Briefing Room
Philip C. Sorensen

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College mourns loss of Emeritus Professor Sorensen

February 15, 2017 | Faculty

Philip C. Sorensen, professor emeritus at The Ohio State University Moritz College of Law, passed away on Sunday, Feb. 12, 2017. He was 83. Sorensen joined the faculty at Ohio State in 1973 where he taught until his retirement in 1995. His expertise lay in the area of tax law, but he also taught courses on business associations, torts, legislation, and nonprofits. He is the coauthor of Ascending Liability in Religious and Other Nonprofit Organizations.

During his tenure at Ohio State, Sorensen served not only as a professor, but as an associate dean and director of the Socio-Legal Center, now known as the Center for Interdisciplinary Law and Policy Studies. Under his leadership the Socio-Legal Center grew quickly, sponsoring special programs, developing joint interdisciplinary research projects, and fostering cooperative relationships with other programs.

Prior to joining the faculty at Ohio State, Sorensen served as lieutenant governor of Nebraska from 1965 to 1967. He also had experience working as a judicial clerk; partner in a Nebraska law firm; executive director of a foundation; chair of the Project on Corporate Responsibility, Washington, D.C.; and as a college trustee.

Outside of the classroom, Sorensen was a nationally ranked senior tennis player and an accomplished sculptor. His sculptures can be viewed at his website here.

Sorensen is survived by his wife of 58 years, Janice, as well as daughters Rebecca Bowers of Columbus, Karen Sorensen and Josephine Sorensen, both of Portland, Oregon; son Allan Sorensen of Columbus; and five grandchildren. The College offers condolences to his entire family at this time.

Comments:

Professor Howard Fink

I was here when Phil came aboard.  He was a very effective teacher and wonderful faculty colleague.  After I began the Oxford pre-law program, he worked to expand the program to  law students and to build an enduring relationship between the University of Oxford and Ohio State that has lasted for more than 30 years. He was a very fair-minded and effective associate dean, and a grand colleague.

Professor Douglas Whaley

When I arrived at Ohio State in 1976, Phil Sorensen became one of my mentors and gave me all sorts of good advice much worth learning.  He came from a political family—his brother was Ted Sorenson, a major advisor to John F. Kennedy.  Phil was a tall man with a ready smile and a great wit.  Let me tell you a story that shows his impish side. In the 70s the law school required all students to take a course entitled “Introduction to Tax Law” in their first semester of law school.  One year, by happenstance, the first class the new students would attend was this very course, taught by Professor Phillip Sorensen, and he posted a notice that they should study section 61 of the Internal Revenue Code (the definition of “income”).  That same semester we had a visiting professor from the University of Moscow that semester, a young man in his 30s. On the day of the first class, with the students nervously waiting, the Russian professor walked into class, strode to the front of the room, wrote “Section 61” on the blackboard, and then turned to the class and began lecturing in Russian!  The students were flabbergasted.  A hand went up after a minute or so, but it was that of Professor John Quigley, a plant in the first row, and he asked a question in Russian, to which the professor made his only statement in English, “Good question!”  After a bit more of the incomprehensible lecture, Phil Sorensen, who had been sitting in the back of the room, got up, interrupted the proceedings, introduced himself and the two other professors, and confessed it was all a joke.  Much later, when I learned this had occurred, I asked Phil if it was true, and, with a guilty smile, he allowed that it was.  I asked Phil how the students reacted.  “Ah,” he said ruefully, “they never forgave me—not even as alums.”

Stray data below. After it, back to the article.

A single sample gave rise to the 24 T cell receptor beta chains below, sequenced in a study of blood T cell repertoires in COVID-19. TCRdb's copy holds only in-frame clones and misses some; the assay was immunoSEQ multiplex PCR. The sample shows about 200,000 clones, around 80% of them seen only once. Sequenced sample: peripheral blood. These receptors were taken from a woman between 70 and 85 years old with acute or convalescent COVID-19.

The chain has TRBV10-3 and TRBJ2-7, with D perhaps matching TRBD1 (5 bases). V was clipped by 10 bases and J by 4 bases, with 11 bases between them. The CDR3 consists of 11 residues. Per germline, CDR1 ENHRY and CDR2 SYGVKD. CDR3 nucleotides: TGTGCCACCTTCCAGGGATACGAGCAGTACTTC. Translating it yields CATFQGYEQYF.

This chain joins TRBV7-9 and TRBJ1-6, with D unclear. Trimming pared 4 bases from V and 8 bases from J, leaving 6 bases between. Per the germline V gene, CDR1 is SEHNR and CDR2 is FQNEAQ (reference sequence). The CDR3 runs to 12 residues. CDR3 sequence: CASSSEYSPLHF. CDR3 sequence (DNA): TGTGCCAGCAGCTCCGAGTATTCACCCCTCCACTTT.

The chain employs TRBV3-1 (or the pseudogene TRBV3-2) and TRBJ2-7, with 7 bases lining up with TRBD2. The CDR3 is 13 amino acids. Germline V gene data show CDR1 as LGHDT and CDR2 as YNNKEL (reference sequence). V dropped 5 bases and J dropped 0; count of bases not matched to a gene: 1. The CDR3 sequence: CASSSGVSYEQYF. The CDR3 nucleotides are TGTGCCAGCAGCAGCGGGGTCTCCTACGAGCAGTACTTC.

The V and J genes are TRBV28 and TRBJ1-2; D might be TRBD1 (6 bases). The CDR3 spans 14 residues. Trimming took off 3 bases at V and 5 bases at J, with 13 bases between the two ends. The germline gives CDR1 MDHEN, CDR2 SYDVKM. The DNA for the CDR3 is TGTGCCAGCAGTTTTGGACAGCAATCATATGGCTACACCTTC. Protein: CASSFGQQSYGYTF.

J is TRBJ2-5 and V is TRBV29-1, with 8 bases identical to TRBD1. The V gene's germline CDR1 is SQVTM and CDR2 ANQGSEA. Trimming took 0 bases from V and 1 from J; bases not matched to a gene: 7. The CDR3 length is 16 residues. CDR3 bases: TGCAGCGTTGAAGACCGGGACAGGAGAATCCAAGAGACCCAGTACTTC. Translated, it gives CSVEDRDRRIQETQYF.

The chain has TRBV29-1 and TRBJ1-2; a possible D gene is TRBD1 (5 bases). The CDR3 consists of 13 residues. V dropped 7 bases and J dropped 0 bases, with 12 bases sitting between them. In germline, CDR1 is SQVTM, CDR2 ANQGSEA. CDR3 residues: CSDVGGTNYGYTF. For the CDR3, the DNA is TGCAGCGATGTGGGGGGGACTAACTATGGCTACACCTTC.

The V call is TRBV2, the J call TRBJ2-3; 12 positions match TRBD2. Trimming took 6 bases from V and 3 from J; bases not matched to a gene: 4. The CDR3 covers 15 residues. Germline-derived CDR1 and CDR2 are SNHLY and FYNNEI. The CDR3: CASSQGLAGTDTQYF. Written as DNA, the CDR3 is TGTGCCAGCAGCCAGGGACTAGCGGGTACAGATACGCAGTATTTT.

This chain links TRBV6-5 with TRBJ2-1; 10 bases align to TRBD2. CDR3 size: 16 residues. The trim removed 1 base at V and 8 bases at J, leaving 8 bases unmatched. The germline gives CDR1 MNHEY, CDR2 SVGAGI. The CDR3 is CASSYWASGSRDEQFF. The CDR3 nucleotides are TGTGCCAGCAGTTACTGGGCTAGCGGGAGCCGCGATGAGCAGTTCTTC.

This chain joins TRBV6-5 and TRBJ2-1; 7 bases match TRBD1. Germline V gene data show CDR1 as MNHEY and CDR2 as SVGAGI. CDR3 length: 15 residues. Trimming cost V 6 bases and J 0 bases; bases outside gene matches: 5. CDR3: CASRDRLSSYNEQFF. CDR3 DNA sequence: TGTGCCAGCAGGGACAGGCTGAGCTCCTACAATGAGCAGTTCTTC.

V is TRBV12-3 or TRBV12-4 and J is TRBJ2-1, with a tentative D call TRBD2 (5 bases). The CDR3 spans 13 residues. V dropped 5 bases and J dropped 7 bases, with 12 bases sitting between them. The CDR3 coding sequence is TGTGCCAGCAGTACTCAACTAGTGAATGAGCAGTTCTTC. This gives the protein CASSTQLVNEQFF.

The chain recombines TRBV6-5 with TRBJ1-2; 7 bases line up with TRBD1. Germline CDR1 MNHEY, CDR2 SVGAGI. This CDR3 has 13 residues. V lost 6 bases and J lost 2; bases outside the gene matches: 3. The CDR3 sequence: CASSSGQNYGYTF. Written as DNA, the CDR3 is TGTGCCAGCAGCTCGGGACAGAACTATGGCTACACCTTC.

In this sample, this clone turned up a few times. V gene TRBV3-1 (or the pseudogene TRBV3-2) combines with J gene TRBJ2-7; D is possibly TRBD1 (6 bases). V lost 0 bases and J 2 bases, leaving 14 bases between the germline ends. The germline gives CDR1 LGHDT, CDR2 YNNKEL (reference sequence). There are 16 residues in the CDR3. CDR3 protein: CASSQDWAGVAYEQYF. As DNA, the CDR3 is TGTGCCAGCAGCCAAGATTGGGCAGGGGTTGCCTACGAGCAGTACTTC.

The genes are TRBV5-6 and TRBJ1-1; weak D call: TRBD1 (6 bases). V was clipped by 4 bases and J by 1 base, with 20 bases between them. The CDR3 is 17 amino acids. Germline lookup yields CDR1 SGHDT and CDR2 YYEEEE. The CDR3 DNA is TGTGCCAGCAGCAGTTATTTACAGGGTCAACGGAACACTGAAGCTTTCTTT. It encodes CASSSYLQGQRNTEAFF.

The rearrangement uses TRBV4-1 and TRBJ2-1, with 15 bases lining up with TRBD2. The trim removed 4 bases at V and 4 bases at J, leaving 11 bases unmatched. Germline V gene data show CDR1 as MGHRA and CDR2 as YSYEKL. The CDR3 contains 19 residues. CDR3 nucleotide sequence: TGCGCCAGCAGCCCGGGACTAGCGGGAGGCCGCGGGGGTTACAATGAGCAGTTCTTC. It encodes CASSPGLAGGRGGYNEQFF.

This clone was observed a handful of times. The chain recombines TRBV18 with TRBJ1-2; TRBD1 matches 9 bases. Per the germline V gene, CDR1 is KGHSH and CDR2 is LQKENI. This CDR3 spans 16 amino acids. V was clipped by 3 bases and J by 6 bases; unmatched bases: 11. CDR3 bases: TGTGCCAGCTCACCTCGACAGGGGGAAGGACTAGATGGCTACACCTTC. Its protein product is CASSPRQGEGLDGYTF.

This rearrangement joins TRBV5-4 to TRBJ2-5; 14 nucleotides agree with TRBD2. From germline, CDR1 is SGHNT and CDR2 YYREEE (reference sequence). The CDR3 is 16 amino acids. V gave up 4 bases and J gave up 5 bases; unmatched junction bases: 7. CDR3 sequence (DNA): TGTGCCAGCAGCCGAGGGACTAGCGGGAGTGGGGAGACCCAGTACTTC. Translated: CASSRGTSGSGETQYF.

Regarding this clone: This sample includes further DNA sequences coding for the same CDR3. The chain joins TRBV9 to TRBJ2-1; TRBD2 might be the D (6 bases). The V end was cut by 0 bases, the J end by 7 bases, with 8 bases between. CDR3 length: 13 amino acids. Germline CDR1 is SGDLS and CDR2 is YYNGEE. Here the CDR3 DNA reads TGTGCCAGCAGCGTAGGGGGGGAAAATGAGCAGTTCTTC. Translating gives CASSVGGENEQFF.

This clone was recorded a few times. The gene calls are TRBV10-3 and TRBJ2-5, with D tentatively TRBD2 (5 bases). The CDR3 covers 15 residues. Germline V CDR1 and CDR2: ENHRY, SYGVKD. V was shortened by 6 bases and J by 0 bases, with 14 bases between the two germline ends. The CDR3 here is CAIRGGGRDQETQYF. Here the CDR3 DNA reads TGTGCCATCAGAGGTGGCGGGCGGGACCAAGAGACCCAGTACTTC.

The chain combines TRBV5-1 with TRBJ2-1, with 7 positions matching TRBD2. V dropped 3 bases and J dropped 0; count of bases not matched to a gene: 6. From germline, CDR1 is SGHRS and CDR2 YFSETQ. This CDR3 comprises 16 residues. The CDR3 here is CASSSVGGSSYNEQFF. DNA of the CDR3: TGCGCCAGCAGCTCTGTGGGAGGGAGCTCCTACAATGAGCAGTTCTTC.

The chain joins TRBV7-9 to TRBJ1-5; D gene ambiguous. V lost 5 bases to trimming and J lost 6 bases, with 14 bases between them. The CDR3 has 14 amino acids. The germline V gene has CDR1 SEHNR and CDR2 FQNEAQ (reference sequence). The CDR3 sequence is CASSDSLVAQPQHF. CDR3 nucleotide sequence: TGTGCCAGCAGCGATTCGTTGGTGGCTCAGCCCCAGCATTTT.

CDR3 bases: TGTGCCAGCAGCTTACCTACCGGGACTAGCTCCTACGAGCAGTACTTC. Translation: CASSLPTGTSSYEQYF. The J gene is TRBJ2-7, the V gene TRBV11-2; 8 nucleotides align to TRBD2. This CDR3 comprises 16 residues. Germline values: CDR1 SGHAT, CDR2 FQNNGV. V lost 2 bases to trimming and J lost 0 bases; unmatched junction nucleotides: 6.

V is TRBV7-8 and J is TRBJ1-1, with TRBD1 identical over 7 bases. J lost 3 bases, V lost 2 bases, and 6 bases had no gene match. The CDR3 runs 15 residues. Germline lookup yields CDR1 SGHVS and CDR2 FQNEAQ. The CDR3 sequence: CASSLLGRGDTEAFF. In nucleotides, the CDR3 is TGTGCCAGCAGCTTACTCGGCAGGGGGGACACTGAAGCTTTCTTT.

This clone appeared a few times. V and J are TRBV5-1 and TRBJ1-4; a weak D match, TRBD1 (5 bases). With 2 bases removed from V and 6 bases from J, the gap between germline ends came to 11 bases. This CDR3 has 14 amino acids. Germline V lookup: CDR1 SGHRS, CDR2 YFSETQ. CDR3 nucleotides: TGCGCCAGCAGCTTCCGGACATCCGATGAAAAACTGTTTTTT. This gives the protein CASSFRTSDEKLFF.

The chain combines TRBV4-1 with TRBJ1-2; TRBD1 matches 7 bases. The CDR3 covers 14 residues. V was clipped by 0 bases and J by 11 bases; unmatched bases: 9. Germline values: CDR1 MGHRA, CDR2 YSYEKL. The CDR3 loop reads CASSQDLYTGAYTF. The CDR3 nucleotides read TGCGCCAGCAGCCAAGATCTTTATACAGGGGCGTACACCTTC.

Professor Gregory Travalio

Phil was always a man I looked up to and admired.  His integrity was unshakable, his sense of humor was impish, his outlook optimistic to the end, and a strong commitment to fairness and justice was at his core.  Phil was a fine athlete, a man of unsurpassed intelligence, and a remarkable artist.  For many years now, we have met Thursday afternoons to talk OSU and Nebraska athletics, NFL football, national and world politics, and even a bit of theology and moral philosophy, among many other topics.  Phil’s politics were a bit left of center, mine a bit right of center, but our discussions (especially Phil’s side of them) were always well-informed and friendly: Phil was a model of civil discourse.  To a great extent, Phil was a Renaissance man–he enjoyed the theater, opera, music, politics, philosophy, and history, and could speak with authority on any of them.  He will always be someone that I will try to pattern my life after.  He was a dear friend and I will miss him immensely.

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